Hummel – His Music
I have yet to hear a Hummel work that is not attractive and interesting. Many are much more than that and he seldom outstays his welcome, conciseness being a frequent feature. Here then is my path for an introduction to Hummel the composer. Star ratings for recommended recordings, where given, relate to the review in the Penguin Guide to Recorded Classical Music 2008.
For the Hummel Starter Pack I recommend the following six works, the last three show Hummel’s lighter side:
Piano Concerto in A minor, Op.85. (1816)
This wonderful work has an orchestral introduction of a magnificent swagger, which then, with the cellos, dissolves into a jaunty march, before building a magnificent momentum. Hummel’s mastery of the orchestra is clear, and it is nearly four minutes before the piano gently enters. Great melodies and virtuosity and delicacy abound and you are swept along on a great tide. The short Larghetto is declamatory in its orchestral introduction, before a solo piano enters – beautiful, and Chopin was only 6 years old when it as written! The music eases gently into the final Rondo, which via a succession of melodies and a fugue breaks into a dramatic virtuosic display with dazzling finger–work.
Recommended recording: **** Stephen Hough, English Chamber Orchestra, cond. Bryden Thomson. Chandos CHAN8507
Score: With parts, also chamber version available from Orpheus&Bacchus.
Te Deum (1805)
Trumpets usher in violins and a crescendo that launches the choir. Next there is a repeat of the introduction and we are launched into a state of exaltation, helped by a soprano line that spends much time in the high registers. There are intense quiet passages of great solemnity. The conclusion of this short work – just 12 minutes long – starts with a fugue and ends in a glorious blaze of trumpets and thrilling modulations. One of the greatest settings of the Te Deum!
Recommended recording: *** Tower Voices, New Zealand Symphony Orchestra, cond. Uwe Grodd. Naxos: 8.557193
Ballet Suite: Sappho von Mitilene, Op.68 (1812)
Hummel chose not to write any symphonies, but the suite from this ballet score is a wonderful showcase for his writing for orchestra. It has an impressive overture and 11 numbers of great variety of form and mood in the recording below. The slow numbers are my favourites – try the Larghetto sostenuto assai, and listen to the horns and clarinets and the following Allegro Vivace. Beauty and wit to leave you smiling and chuckling. The Finale is magnificent music, a superb flute and orchestra number, Andante to start with, moving into Allegro. The scintillating orchestral ending is one of the best I have ever heard, it really swings! (The last time I felt so bowled over was when I first heard Mozart’s Champagne Aria many years ago – it has the same exhilaration and effervescence!)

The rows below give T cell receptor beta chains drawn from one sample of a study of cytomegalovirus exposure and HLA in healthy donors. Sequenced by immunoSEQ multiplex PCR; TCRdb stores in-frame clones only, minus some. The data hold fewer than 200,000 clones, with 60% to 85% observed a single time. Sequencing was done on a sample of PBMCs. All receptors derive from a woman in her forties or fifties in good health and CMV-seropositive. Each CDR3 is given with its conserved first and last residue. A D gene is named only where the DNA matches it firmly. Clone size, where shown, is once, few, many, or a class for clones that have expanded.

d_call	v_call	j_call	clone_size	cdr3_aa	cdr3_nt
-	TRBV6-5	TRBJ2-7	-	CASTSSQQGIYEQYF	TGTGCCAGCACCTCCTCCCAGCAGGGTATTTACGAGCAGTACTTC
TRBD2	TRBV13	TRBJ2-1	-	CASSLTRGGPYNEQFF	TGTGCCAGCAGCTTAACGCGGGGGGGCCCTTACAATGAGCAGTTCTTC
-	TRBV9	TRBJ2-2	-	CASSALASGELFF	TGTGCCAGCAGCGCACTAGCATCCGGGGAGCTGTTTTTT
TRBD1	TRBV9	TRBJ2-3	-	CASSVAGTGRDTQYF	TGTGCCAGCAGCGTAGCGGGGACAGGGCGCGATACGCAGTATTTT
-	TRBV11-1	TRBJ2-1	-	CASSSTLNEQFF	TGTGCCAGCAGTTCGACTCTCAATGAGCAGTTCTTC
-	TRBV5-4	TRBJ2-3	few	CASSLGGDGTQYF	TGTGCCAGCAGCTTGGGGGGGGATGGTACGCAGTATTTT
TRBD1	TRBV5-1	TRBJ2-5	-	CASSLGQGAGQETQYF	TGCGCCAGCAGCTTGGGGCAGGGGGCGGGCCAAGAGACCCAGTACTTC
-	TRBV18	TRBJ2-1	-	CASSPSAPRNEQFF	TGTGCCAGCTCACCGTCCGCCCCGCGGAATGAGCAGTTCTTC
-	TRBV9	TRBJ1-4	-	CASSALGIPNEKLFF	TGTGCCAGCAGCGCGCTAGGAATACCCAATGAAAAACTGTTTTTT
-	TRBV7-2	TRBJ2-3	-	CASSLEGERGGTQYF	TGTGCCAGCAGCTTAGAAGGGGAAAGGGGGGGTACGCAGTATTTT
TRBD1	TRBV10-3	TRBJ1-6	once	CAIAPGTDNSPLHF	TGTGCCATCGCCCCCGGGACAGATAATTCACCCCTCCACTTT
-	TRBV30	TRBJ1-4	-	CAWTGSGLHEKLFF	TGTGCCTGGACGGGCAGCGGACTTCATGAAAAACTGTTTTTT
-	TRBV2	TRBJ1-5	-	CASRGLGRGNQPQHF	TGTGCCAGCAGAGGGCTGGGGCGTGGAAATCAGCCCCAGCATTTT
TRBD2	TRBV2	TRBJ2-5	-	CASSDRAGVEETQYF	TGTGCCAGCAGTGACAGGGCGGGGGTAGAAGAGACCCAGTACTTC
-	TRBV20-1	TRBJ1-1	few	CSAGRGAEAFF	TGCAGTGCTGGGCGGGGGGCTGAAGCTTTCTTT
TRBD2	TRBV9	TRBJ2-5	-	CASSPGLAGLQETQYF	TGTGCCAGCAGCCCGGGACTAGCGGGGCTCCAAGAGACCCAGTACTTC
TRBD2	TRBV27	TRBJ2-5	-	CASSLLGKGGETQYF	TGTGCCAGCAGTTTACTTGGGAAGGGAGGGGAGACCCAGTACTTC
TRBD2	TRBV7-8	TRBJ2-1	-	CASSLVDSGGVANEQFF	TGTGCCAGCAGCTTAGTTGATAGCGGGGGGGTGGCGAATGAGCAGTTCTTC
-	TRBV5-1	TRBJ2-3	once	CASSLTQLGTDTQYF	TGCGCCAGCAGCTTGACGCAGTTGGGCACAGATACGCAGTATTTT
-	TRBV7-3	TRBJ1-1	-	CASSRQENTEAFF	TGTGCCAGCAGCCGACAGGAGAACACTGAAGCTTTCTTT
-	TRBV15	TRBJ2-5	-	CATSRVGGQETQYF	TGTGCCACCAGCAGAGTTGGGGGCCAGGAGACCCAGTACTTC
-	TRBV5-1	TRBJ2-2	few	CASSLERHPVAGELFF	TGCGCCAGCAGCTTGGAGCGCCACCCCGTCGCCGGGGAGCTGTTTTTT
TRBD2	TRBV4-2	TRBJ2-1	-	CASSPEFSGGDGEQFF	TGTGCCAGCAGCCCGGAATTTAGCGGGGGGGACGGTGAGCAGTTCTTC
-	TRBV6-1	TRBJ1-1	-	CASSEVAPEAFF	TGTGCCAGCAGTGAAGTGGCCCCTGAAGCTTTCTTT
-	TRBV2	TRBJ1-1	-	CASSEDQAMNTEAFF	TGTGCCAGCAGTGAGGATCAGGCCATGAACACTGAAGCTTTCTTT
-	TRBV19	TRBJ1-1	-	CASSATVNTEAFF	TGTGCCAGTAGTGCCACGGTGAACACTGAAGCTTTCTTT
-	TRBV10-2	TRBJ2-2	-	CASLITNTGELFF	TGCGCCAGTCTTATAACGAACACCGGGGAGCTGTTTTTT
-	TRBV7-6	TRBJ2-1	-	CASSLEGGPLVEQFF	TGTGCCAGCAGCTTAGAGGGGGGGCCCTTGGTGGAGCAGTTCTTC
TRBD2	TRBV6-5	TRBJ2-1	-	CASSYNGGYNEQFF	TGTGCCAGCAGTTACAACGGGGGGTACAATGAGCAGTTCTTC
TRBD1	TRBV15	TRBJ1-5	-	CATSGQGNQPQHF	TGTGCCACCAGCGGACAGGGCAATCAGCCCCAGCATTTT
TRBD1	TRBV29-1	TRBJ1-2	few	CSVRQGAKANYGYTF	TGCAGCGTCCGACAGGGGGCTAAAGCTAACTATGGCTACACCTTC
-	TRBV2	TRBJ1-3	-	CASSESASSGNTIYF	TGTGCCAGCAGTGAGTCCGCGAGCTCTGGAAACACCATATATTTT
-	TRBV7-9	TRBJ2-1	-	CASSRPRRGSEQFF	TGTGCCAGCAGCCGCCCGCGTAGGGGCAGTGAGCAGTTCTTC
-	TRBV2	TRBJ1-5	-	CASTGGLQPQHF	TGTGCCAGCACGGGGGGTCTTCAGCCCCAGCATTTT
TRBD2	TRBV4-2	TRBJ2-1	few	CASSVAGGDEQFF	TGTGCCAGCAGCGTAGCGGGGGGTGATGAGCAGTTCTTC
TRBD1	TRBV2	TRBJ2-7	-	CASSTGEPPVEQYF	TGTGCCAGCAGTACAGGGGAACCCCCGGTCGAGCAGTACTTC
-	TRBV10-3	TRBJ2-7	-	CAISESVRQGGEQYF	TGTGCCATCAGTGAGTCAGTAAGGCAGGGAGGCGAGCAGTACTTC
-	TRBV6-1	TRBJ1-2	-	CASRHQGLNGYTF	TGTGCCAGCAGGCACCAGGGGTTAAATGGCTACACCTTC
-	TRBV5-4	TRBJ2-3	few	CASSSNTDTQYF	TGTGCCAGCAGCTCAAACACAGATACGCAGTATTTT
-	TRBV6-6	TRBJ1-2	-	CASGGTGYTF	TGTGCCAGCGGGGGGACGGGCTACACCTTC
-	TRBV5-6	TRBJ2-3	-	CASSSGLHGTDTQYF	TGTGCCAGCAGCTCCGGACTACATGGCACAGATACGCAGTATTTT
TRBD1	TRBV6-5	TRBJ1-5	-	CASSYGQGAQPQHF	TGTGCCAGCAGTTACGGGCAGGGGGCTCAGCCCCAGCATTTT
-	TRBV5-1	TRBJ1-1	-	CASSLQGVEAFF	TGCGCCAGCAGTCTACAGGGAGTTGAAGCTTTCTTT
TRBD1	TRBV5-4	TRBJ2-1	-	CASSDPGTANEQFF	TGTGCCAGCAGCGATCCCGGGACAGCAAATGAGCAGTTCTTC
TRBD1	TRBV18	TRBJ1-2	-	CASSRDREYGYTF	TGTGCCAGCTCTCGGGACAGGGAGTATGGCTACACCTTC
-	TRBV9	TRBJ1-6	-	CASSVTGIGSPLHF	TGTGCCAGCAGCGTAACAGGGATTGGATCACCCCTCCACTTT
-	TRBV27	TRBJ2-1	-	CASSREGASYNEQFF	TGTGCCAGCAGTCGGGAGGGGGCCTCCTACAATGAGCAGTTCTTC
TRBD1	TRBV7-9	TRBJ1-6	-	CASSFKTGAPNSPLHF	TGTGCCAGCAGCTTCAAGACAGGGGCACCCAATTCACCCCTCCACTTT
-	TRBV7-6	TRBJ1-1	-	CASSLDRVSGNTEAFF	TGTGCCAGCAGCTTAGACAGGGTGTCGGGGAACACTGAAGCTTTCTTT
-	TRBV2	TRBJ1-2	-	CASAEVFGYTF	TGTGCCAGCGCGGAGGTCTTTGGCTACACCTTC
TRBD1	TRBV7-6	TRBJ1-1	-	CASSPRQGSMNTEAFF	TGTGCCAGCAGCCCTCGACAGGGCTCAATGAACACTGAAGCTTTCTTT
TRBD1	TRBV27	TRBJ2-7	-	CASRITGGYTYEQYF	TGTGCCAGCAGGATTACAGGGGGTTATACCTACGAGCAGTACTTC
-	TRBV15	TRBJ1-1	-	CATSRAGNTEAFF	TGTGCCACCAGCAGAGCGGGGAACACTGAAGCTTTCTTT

Recommended Recording: London Mozart Players, cond. Howard Shelley CHAN10457
This four movement work exploits the clarinets, oboes, bassoons and horns to mutual advantage. A lively first movement is followed by a melancholy Adagio, then a lilting Menuetto. A rollicking, humorous and exuberant Rondo finishes the work in fine style, particularly as the tempo surges as the theme re–appears for the last time. Guaranteed to bring the house down!
Recommended recording: Consortium Classicum, MDG 301 0440–2
Piano Trio No.1, Op.12
Opens with a violin theme over piano arpeggios, then moves into a second theme of great humorous potential. Cello and violin take turns at the lead, the piano providing a brilliant back–cloth. A singing Andante that could melt a heart of stone follows and the work concludes with a brilliant Presto, with much humour again. This is happy music–making with delightful tunes – and there are six more piano trios!
Recommended recording:*** Trio Parnassus, MDG 3307/8
Fanatasie, Op.18 (1805)
Effectively a grand sonata for piano. The first movement, marked Allegro con Fuoco, is highly dramatic and melodic. It melts into a Larghetto e cantabile of great beauty that builds to a passionate climax. The last two movements, an Allegro assai followed immediately by a Presto create a thrilling conclusion
Recommended recording: Madoka Inui, Naxos: 8.557836
Download score from IMSLP
After this just follow your instincts by the preferred genre.